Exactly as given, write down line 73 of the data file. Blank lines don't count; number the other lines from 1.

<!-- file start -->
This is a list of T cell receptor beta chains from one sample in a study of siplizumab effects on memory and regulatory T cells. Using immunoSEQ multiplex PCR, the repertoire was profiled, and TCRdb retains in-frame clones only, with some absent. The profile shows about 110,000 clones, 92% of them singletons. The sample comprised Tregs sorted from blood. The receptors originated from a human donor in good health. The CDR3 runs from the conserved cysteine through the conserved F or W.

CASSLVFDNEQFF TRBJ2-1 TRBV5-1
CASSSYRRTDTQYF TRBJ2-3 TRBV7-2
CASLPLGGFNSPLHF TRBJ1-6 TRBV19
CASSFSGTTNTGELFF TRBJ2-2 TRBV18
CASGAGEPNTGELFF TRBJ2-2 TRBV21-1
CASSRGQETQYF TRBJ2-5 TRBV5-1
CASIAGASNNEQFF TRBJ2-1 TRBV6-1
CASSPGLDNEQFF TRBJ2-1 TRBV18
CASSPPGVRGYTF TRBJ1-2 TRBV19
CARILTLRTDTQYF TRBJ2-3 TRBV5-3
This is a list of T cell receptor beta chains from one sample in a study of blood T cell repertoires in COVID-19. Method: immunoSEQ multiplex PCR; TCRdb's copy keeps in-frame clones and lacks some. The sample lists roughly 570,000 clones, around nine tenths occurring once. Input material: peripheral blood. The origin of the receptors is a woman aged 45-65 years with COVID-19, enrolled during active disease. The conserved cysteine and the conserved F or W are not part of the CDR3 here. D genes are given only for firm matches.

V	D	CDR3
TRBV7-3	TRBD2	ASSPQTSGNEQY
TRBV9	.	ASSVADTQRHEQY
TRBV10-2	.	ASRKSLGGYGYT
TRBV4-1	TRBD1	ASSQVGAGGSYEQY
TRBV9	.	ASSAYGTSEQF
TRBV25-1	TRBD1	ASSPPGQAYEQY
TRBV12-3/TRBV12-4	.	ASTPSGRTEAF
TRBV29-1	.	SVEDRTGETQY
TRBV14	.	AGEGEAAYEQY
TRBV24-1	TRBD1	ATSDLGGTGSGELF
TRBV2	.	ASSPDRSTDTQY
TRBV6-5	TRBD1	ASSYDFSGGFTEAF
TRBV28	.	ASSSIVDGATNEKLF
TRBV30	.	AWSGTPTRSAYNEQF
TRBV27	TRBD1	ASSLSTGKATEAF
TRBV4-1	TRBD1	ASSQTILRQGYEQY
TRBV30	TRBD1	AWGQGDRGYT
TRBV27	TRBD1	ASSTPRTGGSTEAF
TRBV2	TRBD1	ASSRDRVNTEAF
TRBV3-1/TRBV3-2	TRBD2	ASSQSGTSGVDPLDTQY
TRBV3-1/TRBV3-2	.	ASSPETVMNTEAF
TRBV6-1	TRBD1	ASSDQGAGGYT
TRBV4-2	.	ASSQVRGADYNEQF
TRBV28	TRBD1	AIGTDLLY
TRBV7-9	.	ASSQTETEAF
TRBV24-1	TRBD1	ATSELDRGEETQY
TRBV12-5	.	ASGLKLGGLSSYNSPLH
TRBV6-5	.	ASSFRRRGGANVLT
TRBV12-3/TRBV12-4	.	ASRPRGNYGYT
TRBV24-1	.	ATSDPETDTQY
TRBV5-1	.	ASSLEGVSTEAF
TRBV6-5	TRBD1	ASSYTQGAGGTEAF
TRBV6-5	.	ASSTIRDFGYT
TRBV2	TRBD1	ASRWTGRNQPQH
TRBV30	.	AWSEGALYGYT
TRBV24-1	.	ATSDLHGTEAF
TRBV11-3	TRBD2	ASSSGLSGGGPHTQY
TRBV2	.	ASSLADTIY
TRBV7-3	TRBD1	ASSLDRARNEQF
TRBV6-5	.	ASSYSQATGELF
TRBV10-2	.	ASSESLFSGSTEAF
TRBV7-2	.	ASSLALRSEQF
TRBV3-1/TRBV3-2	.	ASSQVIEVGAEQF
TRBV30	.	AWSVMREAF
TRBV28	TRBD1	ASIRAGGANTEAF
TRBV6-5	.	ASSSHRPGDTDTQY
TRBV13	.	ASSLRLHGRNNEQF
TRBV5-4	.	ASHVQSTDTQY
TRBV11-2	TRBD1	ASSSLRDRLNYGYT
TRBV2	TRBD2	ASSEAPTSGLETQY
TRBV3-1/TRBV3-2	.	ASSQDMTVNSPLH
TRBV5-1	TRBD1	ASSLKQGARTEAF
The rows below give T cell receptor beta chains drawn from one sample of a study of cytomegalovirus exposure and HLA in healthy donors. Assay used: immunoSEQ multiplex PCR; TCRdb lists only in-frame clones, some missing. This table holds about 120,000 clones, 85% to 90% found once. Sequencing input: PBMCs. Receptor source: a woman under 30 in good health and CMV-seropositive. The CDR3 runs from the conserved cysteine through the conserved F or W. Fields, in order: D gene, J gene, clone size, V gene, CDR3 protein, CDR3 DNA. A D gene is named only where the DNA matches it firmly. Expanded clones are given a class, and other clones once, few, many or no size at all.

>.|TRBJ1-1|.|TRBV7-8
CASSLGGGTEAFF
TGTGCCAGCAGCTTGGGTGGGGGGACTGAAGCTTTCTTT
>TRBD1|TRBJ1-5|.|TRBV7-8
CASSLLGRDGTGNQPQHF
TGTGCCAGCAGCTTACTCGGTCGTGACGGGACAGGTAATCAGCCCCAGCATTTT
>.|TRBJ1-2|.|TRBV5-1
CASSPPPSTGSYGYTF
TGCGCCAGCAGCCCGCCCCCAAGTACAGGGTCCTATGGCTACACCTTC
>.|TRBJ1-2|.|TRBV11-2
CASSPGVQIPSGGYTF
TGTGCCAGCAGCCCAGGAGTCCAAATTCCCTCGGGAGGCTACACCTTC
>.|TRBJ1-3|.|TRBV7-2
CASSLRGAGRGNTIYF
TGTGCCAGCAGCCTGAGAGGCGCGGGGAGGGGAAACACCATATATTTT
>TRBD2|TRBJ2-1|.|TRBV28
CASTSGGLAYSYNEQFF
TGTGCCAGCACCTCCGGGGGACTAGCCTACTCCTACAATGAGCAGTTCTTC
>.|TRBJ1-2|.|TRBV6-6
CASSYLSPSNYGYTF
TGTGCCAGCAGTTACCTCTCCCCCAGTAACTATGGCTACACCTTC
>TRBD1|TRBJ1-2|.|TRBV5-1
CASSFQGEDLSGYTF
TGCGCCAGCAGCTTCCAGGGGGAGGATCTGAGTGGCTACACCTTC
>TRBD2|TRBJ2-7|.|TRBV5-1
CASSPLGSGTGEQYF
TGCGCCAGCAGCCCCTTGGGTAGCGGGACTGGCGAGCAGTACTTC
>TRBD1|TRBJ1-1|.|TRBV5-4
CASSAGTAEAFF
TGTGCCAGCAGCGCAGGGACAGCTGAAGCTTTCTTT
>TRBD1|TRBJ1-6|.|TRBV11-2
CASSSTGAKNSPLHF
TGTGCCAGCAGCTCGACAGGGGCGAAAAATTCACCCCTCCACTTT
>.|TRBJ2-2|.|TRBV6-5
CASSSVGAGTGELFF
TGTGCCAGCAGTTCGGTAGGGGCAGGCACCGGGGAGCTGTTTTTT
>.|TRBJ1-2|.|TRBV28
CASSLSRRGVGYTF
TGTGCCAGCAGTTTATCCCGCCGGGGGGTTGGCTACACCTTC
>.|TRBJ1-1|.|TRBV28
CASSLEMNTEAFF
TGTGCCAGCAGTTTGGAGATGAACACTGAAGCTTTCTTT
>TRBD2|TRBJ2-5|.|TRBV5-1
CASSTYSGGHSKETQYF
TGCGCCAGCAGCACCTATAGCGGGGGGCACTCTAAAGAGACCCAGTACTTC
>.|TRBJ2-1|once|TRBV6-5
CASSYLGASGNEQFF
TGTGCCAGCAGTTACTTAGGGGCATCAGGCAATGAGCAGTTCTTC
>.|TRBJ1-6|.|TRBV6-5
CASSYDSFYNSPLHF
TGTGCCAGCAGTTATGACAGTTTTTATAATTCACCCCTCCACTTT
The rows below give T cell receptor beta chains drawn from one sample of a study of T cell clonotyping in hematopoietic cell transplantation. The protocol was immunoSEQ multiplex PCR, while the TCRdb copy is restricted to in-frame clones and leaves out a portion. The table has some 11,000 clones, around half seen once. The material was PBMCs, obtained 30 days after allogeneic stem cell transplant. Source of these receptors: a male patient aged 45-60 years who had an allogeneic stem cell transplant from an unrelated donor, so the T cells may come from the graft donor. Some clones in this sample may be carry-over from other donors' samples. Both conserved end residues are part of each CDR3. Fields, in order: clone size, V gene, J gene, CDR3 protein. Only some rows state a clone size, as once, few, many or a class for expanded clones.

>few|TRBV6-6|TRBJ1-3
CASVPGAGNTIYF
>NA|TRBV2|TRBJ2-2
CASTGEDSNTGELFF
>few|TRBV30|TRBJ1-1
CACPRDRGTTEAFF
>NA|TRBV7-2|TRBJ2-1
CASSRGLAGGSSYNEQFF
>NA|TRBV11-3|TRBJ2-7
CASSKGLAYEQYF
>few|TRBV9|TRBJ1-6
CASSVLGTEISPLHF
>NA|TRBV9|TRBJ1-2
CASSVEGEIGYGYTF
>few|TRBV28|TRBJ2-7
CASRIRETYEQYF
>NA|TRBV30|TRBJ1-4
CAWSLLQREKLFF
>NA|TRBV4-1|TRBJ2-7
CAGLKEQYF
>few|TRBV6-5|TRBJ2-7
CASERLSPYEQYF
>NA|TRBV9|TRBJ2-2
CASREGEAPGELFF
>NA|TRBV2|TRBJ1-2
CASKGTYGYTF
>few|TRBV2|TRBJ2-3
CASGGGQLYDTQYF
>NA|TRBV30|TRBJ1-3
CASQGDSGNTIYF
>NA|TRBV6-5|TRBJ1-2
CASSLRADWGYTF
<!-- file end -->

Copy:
>.|TRBJ1-2|.|TRBV5-1